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, The Autobiography of Martin Luther King, Jr. (New York & Boston: Warner Books, 2006). Note from Coretta Scott King, dated Sept. 1998 (iv). Editor’s Preface. Author saw King’s “I have a Dream” speech “as a 19-year-old college student attending my first civil rights demonstration” (vii). Later invited by Coretta Scott King to edit MLK’s papers. “This project is the culmination of my career as a documentary editor” (vii). It consists of “published autobiographical writings,” “passages from hundreds of documents and recordings,” “many statements that were not intended for publication or even intended as autobiography,” and “editorial changes . . . to construct a narrative that is readable and comprehensible” (viii). “This narrative understates the importance in King’s life of his family” (viii). “The comprehensiveness of this narrative implies that King wrote it, with considerable editorial and research assistance, at the very end of his life” (x). Editorial changes include condensation, change of tenses, addition of words or phrases to clarify time, location, or name, addition of conjunctions, replacement of pronouns with nouns and vice versa, regularization of spelling, and modification of punctuation and syntax (xi). Ch. 1: Early Years. Birth in Atlanta, Auburn St., on Jan. 15, 1929 (2). “Extraordinarily healthy” (2). Loving family (2-3). Mother, Alberta Williams King (3-4). Father, Martin Luther King Sr. (4-5). “Comfortable” first 25 years (5). Church (6). Childhood resentment of and anger about segregation (7-12). Ch. 2: Morehouse College. 19441948, B.A. in sociology; graduated at age 19; importance of Thoreau; felt “an inner urge calling me to serve society” (13-16). Ch. 3: Crozer Seminary. In Chester, PA, began “serious intellectual quest for a method to eliminate social evil”; bachelor of divinity degree in 1951; Walter Rauschenbusch’s Christianity and the Social Crisis; preaching must be based on experience; “truth is found neither in Marxism nor in traditional capitalism”; exposure to pacifism (lecture by A.J. Muste) and Gandhi (sermon by Mordecai Johnson); read Reinhold Niebuhr; evolved a “realistic pacifism” as “the lesser evil in the circumstances” (27); decision to attend Boston Univ. (1729). Ch. 4: Boston University. Edgar Brightman and L. Harold DeWolf as teachers; “personalistic philosophy . . . personal idealism remains today my basic philosophical position”; study of Hegel; dissertation; doctorate in systematic theology in June 1955 (3034). Ch. 5: Coretta. Coretta Scott studied singing at the New England Conservatory of Music; MLK decided he wanted to marry her “after an hour”: “We ought to get married someday” (35); they marry in June 1953 (34-39). Ch. 6: Dexter Avenue Baptist Church. Torn between teaching and pastoral work, accepts call to Dexter’s pastorate in Montgomery, Alabama, in 1954; joined NAACP and “insisted every church member become a registered voter and a member of the NAACP and organized within the church a social and political action committee” (47); first child, Yolanda (40-49).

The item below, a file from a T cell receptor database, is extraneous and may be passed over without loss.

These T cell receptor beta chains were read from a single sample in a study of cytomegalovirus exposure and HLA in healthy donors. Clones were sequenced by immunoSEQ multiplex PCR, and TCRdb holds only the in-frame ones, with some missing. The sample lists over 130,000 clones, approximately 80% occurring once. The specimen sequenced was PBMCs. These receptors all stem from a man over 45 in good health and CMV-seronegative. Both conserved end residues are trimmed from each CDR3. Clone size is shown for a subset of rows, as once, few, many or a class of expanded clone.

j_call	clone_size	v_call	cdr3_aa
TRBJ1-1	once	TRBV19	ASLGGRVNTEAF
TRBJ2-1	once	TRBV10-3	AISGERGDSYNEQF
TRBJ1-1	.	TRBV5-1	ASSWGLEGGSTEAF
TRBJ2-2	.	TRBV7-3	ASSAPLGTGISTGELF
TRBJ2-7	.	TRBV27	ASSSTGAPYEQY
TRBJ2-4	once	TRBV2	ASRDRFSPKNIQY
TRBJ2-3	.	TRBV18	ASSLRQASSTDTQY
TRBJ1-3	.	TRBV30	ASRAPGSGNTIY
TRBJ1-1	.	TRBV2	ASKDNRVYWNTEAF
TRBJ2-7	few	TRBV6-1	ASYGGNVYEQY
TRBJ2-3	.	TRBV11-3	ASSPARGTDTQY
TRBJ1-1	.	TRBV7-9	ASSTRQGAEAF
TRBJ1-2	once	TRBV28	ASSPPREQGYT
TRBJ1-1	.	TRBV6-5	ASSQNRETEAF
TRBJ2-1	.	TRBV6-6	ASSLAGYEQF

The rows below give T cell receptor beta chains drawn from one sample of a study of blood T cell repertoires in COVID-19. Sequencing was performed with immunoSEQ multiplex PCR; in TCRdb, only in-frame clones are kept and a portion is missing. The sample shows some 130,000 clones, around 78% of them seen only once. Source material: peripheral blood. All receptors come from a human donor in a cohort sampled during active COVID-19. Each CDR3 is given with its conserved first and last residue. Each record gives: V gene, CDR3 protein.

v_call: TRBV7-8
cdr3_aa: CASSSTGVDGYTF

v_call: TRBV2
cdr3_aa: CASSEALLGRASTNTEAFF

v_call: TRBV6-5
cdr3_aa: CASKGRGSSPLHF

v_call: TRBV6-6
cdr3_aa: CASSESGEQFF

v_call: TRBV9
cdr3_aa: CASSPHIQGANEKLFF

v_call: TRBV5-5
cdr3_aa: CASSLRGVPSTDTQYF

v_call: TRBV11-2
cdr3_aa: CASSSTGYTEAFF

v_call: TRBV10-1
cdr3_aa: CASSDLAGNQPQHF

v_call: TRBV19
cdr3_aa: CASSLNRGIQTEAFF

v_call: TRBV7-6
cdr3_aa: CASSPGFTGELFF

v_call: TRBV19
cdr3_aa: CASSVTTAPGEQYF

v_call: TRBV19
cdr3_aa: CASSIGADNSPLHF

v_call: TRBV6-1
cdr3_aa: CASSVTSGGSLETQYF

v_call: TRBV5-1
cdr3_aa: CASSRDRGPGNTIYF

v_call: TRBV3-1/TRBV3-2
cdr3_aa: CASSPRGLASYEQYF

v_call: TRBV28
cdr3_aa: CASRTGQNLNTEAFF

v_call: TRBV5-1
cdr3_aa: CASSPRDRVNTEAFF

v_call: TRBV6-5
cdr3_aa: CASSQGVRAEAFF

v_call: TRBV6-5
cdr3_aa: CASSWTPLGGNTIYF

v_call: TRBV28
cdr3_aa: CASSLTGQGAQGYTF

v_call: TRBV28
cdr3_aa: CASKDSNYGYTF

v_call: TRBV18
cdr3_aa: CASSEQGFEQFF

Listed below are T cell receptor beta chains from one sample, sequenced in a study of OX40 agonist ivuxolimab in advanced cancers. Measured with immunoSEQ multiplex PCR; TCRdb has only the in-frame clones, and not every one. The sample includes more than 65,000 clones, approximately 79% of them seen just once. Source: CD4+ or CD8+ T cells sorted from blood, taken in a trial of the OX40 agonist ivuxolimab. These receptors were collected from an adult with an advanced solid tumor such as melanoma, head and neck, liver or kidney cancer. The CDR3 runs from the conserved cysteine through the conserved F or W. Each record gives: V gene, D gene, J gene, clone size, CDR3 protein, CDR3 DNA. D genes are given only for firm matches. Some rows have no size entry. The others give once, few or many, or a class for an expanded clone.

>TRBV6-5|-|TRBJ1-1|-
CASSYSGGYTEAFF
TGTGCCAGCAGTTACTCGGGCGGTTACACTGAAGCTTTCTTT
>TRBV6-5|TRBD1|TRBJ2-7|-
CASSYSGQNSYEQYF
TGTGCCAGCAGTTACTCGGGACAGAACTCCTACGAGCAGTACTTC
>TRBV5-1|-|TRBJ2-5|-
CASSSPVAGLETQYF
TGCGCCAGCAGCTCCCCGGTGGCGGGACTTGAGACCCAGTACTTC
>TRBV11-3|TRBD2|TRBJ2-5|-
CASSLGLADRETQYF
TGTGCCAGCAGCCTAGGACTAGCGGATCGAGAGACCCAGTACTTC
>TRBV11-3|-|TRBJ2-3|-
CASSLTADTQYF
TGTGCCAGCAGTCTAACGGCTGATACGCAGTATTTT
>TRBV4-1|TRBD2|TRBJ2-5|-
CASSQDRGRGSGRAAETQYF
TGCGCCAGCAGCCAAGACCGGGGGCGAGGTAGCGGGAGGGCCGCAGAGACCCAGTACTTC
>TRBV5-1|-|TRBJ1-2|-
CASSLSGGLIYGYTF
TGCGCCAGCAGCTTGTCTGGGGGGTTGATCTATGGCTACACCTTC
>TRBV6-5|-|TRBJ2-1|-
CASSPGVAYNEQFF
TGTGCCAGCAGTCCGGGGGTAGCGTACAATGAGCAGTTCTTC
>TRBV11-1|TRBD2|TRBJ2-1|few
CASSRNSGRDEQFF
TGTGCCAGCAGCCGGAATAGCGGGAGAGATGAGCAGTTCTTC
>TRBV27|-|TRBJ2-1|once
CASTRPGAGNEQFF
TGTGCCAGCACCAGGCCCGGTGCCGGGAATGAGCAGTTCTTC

Ch. 7: Montgomery Movement Begins. When Montgomery bus boycott begins, King is elected president of the Negro Citizens’ Committee; gives “most decisive speech of my life” (50-62). Ch. 8: The Violence of Desperate Men. Nonviolence embraced; “I came to see that no one gives up his privileges without strong resistance” (70); house is bombed; decides to do without weapons (63-82). Ch. 9: Desegregation at Last. King convicted of leading illegal boycott; faces down intimidation; Supreme Court rules against bus segregation laws; after 12months, buses desegregated and boycott called off (84-99). Ch. 10: The Expanding Struggle. Heads Southern Leaders Conference; cover of Time in Feb. 1957; applauds Little Rock; meets with Eisenhower (10010). Ch. 11: Birth of a New Nation. Visits Gold Coast, Ghana, and Nigeria; meets Kwame Nkrumah (111-16). Ch. 12: Brush with Death. Stabbed by demented black woman in Harlem on Sept. 20, 1958, while signing Stride toward Freedom (117-20). Ch. 13: Pilgrimage to Nonviolence. Visits India, Feb.-Mar. 1959 (121-34). Ch. 14: The Sit-In Movement. Moves to Atlanta. Sit-in movement frustrates plan to create more time for reflection; acquitted by all-white jury in Montgomery of charges of perjury and tax evasion (136-43). Ch. 15: Atlanta Arrest and Presidential Politics. Meets with John F. Kennedy on June 23, 1960; Kennedy comes to his assistance during Atlanta sit-in campaign (143-50).